Julian Casablancas and the Voidz

It’s a hard life being a solo artist that’s also in an enormously successful and hugely influential band. Inevitably, going it alone and the subsequent solo efforts that follow are greeted with either indifference or endless comparisons to the previous band. If there’s one thing about Julian Casablancas’ latest solo album though, it’s that we can definitely lay The Strokes comparisons to rest. Despite his new backing band having the kind of utterly god-awful name you’d expect to find in a 1986 bargain bin, they provide an invigorating new sense of drama to compliment the distinctive vocals of their frontman.

Opening track ‘Take Me in Your Army’ is as much of an off-kilter start as you can imagine. Dominated by fuzzy production and 8-bit drums, it’s a foreboding march that is closer in sound to video game music than any kind of indie band. Indeed, one of the tracks here is actually called ‘Nintendo Blood’, a song that also recalls the charming blips and slightly corny soundtracks of early nineties video games. There are rockier moments, too, of course. Lead single ‘Where No Eagles Fly’ kicks off with a creeping, tense bass line before exploding into an absolutely riotous chorus.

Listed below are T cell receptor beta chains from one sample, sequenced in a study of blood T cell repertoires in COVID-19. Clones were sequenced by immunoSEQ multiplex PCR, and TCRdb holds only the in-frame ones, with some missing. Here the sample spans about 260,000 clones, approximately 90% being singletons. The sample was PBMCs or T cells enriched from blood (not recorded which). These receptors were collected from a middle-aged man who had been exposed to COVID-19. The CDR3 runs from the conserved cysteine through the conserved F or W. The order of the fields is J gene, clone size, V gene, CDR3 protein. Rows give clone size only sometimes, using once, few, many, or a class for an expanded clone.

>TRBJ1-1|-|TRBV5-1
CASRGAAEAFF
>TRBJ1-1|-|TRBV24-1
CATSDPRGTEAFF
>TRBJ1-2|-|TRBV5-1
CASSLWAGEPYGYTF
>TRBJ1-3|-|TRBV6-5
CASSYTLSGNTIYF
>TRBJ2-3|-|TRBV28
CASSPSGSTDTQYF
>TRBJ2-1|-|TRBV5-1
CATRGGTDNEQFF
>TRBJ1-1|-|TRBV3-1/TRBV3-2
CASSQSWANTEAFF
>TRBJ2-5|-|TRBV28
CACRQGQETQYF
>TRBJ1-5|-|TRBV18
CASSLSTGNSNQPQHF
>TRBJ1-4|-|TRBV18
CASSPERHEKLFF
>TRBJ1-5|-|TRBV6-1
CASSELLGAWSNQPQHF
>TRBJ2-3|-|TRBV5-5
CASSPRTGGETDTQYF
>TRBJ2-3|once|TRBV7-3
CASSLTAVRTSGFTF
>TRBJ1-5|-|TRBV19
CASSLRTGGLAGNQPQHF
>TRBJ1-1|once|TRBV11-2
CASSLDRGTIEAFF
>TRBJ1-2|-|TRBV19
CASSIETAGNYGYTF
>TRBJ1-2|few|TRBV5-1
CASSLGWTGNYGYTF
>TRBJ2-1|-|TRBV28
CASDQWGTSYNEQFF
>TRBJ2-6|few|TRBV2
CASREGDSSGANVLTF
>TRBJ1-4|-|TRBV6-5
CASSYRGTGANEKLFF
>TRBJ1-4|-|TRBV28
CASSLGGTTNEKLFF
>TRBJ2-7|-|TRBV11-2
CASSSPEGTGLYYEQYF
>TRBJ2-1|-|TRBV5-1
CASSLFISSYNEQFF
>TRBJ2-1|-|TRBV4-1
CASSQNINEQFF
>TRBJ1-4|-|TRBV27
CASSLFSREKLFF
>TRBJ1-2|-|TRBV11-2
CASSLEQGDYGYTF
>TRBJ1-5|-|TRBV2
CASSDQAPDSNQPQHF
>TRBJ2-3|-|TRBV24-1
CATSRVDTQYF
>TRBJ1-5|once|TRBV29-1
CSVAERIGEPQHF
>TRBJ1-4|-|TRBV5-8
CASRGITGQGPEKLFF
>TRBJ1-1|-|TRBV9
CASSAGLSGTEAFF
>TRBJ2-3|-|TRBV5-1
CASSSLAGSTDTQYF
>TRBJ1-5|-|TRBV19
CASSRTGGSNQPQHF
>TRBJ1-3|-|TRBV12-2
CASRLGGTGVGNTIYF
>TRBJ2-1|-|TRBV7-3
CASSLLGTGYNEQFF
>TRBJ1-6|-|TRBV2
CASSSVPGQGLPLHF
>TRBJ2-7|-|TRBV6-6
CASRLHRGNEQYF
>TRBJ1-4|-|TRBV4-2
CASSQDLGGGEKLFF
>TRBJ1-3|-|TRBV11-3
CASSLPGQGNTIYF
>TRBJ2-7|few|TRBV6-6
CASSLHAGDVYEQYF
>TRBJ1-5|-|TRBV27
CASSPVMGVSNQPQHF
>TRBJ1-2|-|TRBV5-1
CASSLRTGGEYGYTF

The unfortunate thing though is that as fast and furious as that song can be, it’s completely unmemorable. Casablancas’ greatest strength has always been in writing hooks that, no matter how many guitars or drums or fuzz they’re stacked behind, you’ll be humming them for days. They’re sadly exempt from the majority of this record, in many cases replaced by aimless noodling. By far the worst offender on the album is the aptly named ‘Human Sadness’, an 11 minute compilation of guitar and keyboard mush and ill-judged falsetto vocals, underlined by a dragging, dirge like beat.

Tyranny is a massive step outside the indie-guitar comfort zone and is enjoyable in places, but the apocalyptic themes found throughout and the general meandering just gives off the impression that Julian and the Voidz are having a lot more fun playing the music than you are listening to it.

Related News

Say something

The Student Newspaper 2016